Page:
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Mitigation Efforts 'Shut Out' Katrina

GULFPORT, MS – On August 29, 2005, with Hurricane Katrina’s devastating winds blowing outside, emergency personnel at the Harrison County Emergency Operations Center (EOC) were safe and secure thanks to storm shutters protecting the building’s windows.

More than 200 city, state, and county emergency officials, Mississippi National Guardsmen, Navy Seabees, and rescue workers took shelter and conducted 24-hour operations in the EOC in Gulfport. Located less than half a mile from the Gulf of Mexico, the building lies in an area that took a direct hit from the storm. Wind speeds in the area were reported to have been stronger than 130 miles per hour and the storm surge as high as 24 feet.

“If we hadn’t installed the storm shutters, flying debris would have burst through the glass windows and doors on the front of the building,” said Richard Faul, operations technician at the EOC. “Trees were down. Power lines were down. Some of the surrounding houses suffered structural damage and we lost a couple of satellite dishes off of the roof.”

General Joe Spraggins, Director of the EOC, concurred. “The shutters did [indeed] work. You could look outside and see parts of other buildings and signs flying over the top of our building.”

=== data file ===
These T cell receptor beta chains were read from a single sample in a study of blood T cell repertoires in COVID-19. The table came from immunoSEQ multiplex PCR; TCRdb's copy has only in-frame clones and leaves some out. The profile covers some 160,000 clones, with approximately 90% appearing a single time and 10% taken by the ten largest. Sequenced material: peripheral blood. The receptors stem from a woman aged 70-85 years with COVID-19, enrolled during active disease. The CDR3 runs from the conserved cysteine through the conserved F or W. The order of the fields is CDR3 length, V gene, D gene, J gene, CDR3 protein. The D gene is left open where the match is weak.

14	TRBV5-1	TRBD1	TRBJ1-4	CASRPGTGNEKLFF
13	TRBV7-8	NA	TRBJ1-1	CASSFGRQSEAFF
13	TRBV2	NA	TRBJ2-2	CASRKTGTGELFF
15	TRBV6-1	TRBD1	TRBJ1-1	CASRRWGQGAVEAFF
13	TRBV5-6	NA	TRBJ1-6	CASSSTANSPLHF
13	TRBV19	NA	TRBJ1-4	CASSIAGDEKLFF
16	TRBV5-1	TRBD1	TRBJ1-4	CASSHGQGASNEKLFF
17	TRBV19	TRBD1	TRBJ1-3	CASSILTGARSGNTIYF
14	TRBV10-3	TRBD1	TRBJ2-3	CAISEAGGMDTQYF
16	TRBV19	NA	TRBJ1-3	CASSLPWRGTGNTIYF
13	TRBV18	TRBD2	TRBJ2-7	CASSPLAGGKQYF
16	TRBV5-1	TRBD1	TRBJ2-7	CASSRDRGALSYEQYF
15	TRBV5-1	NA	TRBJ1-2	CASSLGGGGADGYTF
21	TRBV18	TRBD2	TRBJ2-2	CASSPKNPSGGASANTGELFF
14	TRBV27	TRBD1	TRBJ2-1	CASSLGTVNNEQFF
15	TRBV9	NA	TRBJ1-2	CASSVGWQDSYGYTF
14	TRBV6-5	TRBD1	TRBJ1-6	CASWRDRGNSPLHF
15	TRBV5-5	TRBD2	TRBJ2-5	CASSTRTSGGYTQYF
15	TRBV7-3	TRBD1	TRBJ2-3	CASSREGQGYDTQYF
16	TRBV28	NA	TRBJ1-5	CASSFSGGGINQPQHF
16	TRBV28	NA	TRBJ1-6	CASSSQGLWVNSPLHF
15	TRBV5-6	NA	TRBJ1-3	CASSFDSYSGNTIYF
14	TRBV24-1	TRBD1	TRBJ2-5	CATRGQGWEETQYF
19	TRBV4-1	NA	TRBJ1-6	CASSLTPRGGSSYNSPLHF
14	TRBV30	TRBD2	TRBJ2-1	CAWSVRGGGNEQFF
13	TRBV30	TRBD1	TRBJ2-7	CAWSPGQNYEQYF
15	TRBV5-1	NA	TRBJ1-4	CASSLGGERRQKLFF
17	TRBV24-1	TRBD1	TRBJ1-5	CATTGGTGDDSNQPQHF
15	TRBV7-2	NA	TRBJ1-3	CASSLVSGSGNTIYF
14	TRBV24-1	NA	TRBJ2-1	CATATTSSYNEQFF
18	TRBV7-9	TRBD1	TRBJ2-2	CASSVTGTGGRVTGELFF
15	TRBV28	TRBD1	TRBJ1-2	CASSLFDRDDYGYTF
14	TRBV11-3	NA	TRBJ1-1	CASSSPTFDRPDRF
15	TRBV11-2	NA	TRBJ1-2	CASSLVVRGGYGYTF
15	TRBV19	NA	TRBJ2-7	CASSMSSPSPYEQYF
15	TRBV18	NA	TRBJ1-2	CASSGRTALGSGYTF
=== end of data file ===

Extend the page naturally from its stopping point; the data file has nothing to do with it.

“The fire station right across the street is gone,” said General Spraggins, describing the devastation in the area. “I looked out over to the west of the building and the casino there was completely destroyed. It was horrible. We could hardly get from one place to another because the roads were so torn up.”

The First Judicial Court House that houses the EOC was built in 1977. Originally constructed as a civil defense facility, concrete was used for the building’s frame, roof, and exterior walls, and it was built to withstand high wind events. The facility’s first floor sits at an elevation of just over 26 feet.

“The building being elevated saved us as well,” noted General Spraggins. “The water from the Gulf came all the way up to the building. If the first floor hadn’t been elevated, we would have been under water like everyone else. As it was, we had water blow under the doors, but that was to be expected under the circumstances.”

The EOC was retrofitted for metal storm shutters in 2003, after an assessment revealed that high winds could blow out the glass windows and doors of the facility. The total cost of the shutters was $256,303. FEMA mitigation grant funds provided $192,227 of the cost of the project.

“The only drawback we had with the shutters was that they are electric and need to have manual back-ups on them,” Mr. Faul explained. “We lost generator power at one point during Katrina and got locked in because we couldn’t roll up the shutters. We had to pry open a back door in the middle of the hurricane to go out and fix it.”

Despite this one disadvantage, the storm shutters were deemed a success. The EOC had the resources to deploy personnel immediately after the disaster, and courthouse documents dating to the 1840s, archived in the building, were saved.

Last updated Jun 3, 2020